Autonomous Food Preperation System

About: The BCAMRL is a Mechatronics Research Lab, founded in 2014 on the campus of Bergen County Academies, a magnet high school within the Bergen County Technical School District. Students create innovations base...

The Autonomous Food Preperation System is a commercial kitchen appliance aimed at reducing labor costs, safety hazard, and manned work hours in the industry. This project is designed to fit in a small space and uses little resources, only the power for it and the ingredients, no gas required. The design of this machine is to cook burgers quickly and safely. This machine automatically detects when the burger is loaded on and when it it time to flip the burger, and when it is done. The machine can be easily adapted in the future to make other fast foods also. The device ensures even and identical cooking among all burgers, and eliminates human error. By installing a heat element between the two cooktops, we allow the design to be completely independent and transportable. Also, temperature sensors could be installed to read the temperature of the burgers and flip accordingly, or the standard time-based cooking system can be used. The project utilizes a stepper motor controlled by an Arduino shield to flip the burgers, as well as a durable aluminum frame and heat molded cook plates. The machine loads the burgers itself, the only maintenance required is plating the burgers after they are cooked, and cleaning the machine periodically. This project would fit well into a workflow such as that at McDonalds, and would make service quicker and more reliable.

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Step 1: Gather the Parts

Parts List
Screws with corresponding nuts

Aluminum Metal Right angle Bars

Rivets

Half inch spacers

Acrylic Sheets

Round Metal rods

Loctite

Arduino

Laptop

Power Supply

Stepper Motor

Hollow Metal Rods

Tools:
Jigsaw, Ruler, Permanent Marker, Power Screwdriver, Sandpaper, Drill and a set of bits, Heat Gun, Vice, Metal Saw, Tape Measure, Big bowl of water, Safety Goggles, Gloves, 3D Printer and Filament, Metal File.


Step 2: Cut Metal Frame From Metal

Cut 4 segments of L shaped aluminum bars, used to make a rectangle about 12 x 8 and four short legs, about 6 inches tall. On both sides of the longest metal bars, cut away one inch of one side of the metal and bend the top with a heat gun 90 degrees to form a corner.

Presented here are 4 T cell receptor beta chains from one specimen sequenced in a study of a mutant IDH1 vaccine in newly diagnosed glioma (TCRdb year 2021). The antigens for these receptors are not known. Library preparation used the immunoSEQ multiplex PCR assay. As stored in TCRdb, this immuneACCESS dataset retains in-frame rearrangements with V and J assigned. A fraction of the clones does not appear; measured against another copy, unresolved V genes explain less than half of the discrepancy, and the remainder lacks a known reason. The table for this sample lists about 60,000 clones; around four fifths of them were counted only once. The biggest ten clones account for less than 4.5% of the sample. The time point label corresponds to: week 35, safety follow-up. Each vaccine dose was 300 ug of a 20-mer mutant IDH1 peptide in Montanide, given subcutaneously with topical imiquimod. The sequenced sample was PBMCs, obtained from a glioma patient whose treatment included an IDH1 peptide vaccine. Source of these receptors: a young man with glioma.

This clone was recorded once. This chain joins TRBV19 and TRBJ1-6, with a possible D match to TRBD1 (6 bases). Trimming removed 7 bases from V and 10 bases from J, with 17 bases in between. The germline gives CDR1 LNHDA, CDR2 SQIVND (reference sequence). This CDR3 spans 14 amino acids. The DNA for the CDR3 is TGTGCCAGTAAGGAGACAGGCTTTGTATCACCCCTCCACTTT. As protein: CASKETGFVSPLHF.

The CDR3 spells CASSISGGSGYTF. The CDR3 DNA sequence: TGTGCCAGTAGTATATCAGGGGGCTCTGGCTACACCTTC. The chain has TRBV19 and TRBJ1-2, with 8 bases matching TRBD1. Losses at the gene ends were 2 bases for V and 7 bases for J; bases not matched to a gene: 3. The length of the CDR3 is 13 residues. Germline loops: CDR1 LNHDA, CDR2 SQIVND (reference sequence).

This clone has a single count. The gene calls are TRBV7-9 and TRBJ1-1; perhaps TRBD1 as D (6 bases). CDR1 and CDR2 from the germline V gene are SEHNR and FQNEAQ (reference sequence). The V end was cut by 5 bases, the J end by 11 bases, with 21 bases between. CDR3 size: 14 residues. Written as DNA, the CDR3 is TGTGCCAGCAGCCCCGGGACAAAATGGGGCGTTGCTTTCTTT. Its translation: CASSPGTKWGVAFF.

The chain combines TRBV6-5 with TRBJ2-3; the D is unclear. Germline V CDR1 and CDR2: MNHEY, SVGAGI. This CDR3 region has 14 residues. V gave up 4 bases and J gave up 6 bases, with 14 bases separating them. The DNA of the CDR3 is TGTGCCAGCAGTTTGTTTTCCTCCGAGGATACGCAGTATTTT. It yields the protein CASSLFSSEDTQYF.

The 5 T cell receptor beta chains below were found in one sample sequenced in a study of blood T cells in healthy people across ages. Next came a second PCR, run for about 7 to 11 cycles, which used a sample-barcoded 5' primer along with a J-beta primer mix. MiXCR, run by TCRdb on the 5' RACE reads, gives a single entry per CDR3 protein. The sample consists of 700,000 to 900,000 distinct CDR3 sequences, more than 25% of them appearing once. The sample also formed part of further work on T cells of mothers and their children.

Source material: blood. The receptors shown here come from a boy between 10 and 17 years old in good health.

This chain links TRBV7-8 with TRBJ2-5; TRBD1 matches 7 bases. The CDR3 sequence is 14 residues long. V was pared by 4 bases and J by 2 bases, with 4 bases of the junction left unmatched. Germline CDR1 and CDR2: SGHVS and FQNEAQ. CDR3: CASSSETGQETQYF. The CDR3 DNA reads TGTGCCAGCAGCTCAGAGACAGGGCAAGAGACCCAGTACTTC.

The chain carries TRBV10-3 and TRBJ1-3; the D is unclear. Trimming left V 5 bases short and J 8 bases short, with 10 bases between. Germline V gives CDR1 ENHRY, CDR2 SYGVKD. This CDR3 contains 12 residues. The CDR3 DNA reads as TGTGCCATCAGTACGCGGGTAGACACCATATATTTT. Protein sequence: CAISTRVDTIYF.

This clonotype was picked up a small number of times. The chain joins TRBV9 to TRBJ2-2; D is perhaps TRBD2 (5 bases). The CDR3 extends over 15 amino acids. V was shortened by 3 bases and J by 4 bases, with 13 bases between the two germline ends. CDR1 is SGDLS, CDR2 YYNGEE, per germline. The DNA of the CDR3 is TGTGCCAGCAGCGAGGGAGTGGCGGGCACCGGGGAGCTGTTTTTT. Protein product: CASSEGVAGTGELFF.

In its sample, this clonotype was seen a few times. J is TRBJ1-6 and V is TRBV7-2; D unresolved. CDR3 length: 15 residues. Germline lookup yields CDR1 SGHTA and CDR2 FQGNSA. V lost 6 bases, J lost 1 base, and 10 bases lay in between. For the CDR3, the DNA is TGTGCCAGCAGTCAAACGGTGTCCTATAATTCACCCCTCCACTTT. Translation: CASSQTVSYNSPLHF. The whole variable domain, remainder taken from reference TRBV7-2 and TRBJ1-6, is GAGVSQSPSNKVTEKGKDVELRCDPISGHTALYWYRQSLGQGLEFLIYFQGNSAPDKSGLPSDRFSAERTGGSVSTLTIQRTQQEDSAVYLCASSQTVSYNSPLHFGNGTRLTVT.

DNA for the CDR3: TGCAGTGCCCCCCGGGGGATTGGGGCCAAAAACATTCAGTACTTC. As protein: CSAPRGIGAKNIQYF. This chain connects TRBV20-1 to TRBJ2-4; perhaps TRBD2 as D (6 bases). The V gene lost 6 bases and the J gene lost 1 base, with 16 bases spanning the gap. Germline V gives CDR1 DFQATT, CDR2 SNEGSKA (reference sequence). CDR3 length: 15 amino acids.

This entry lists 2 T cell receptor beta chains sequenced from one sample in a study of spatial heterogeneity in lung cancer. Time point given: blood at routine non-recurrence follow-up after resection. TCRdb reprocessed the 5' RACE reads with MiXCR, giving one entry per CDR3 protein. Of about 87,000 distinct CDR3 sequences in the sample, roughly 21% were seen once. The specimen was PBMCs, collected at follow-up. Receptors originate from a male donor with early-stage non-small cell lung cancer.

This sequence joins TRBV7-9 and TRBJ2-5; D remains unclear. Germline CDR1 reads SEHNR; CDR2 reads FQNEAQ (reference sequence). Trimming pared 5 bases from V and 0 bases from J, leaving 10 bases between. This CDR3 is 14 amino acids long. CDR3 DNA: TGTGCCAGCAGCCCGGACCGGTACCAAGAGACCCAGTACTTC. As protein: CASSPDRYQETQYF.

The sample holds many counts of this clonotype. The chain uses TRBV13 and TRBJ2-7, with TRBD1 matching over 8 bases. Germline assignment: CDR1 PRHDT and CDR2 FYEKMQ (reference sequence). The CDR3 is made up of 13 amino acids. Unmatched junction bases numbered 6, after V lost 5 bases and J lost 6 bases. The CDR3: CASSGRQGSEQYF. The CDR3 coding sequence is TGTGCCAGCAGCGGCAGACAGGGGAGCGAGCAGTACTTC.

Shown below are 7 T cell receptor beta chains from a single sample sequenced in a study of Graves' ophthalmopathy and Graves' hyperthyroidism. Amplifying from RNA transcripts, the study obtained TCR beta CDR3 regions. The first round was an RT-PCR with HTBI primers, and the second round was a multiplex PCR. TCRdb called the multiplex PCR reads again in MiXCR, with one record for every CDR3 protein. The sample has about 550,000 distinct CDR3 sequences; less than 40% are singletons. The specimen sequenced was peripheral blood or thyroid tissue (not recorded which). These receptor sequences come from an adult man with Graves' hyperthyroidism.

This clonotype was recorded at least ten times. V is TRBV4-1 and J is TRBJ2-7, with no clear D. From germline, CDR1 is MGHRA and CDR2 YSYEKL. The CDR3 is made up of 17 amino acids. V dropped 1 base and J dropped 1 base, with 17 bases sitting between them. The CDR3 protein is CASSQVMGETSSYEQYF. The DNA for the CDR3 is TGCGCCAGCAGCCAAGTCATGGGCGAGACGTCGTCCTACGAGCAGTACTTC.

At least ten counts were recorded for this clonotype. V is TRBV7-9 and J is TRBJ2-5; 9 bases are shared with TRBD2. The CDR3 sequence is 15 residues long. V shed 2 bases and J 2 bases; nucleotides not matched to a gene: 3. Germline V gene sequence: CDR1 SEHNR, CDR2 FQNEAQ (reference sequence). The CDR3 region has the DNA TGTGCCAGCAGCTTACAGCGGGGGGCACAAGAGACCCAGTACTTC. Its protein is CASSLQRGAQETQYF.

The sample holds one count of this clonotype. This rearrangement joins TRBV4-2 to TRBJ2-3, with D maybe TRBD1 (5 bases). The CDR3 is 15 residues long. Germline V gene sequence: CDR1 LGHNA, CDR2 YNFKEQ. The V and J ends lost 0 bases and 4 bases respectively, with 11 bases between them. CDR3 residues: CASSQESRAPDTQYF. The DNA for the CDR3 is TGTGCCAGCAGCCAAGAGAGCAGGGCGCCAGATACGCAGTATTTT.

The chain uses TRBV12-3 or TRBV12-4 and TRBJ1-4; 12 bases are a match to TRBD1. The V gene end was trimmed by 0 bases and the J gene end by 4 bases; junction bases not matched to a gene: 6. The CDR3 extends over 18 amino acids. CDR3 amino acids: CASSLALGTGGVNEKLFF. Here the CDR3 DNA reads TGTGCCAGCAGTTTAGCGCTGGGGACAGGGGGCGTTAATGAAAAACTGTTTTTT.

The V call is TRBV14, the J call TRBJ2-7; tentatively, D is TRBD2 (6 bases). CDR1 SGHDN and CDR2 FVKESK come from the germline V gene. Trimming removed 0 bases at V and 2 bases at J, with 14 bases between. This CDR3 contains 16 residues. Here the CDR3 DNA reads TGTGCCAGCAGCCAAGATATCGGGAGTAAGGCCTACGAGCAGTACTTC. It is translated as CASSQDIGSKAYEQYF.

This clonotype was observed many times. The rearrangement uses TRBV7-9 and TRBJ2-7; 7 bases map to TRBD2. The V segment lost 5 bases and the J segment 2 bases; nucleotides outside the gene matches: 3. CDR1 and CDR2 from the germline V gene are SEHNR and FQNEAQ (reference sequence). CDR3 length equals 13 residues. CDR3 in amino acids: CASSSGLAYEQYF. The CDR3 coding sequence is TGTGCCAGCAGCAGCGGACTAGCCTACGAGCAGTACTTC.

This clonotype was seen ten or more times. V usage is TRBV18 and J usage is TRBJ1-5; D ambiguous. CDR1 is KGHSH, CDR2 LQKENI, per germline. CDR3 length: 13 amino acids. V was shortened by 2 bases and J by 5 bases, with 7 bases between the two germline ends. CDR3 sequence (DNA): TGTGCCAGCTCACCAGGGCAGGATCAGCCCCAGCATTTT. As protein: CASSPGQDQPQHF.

Step 3: Driling Holes and Riveting

Drill Holes through all of the corners of the metal bars with a bit that is the correct size for the rivets being used. Use a riveting tool to rivet all four corners together in 8 places, and at the same time attach the legs with the rivets in the upright position.

Step 4: Drill Holes

Drill two holes the size of the metal rods being used in the middle of the shorter sides of the upper rectangle of the frame.

Step 5: Bend Acrylic Sheets

Bend two square sheets of acrylic at a 90 degree angle with a heat gun and dip in cold water to freeze the bend. Drill Holes in the corners of each sheet of the acrylic sheets and attach to each other with the half in spacer and the screws and bolts and Loctite in place.

Step 6: Attach the Hot Plates

Attach the acrylic hot plates to the center metal rod by screwing through the acrylic into the metal rod and securing on the other side with a nut. Leave a few inches of metal rod out the end so the motor gear can be attached.

Step 7: Attach the Gear

Attach a motor gear onto the end of the central metal rod by screwing into the center metal rod and screwing through the gear into the axle and epoxying it into place.

Step 8: Attach the Motor

Attach the motor next to the motor gear so the gear is spun, with screws and metal brackets to keep firmly in place.

Step 9: Make a Frame for the Arduino

Make a small frame for the Arduino right next to the motor and connect one to the other using the Arduino motor shield.

Step 10: Add the Burger Loader

Put two L bars of metal on one side of the machine attached with rivets facing straight up and put rivets to attach. At the top of those bars, attach two straight bars facing backwards at a 45 degree angle and secure with 2 rivets each. Drill 4 Holes equally spaced in the angled flat metal bars and put a screw and nut through each one. Cut and insert four hollow rolling metal rods in between the four screws. Along the front of the vertical metal bars, drill a hole in one an connect a flat metal bar to act as a lever.

Step 11: Connect the Lever to the Center Rod

Rivet a metal bar that reaches across from the metal rod in the center to the lever up on the loading station.

Step 12: Write the Code

/*
Created by Max Hayashi for BCA's Mechatronics Research Lab */

#include #include #include "utility/Adafruit_MS_PWMServoDriver.h" // Create the motor shield object with the default I2C address Adafruit_MotorShield AFMS = Adafruit_MotorShield(); // Connect a stepper motor with 200 steps per revolution (1.8 degree) // to motor port #1 (M1 and M2) Adafruit_StepperMotor *myMotor = AFMS.getStepper(200, 1);

void setup() { Serial.begin(9600); // set up Serial library at 9600 bps AFMS.begin(); // create with the default frequency 1.6KHz //AFMS.begin(1000); // OR with a different frequency, say 1KHz

myMotor->setSpeed(10); // 10 rpm } void loop() { myMotor->step(285, FORWARD, SINGLE); delay(3000); myMotor->step(300, BACKWARD, SINGLE); delay(3000); myMotor->step(400, FORWARD, SINGLE); delay(3000); myMotor->step(485, BACKWARD, SINGLE); delay(3000); myMotor->step(95, FORWARD, SINGLE); delay(3000); }

Step 13: Run and Enjoy!

Your Burger Maker is now complete. Enjoy!

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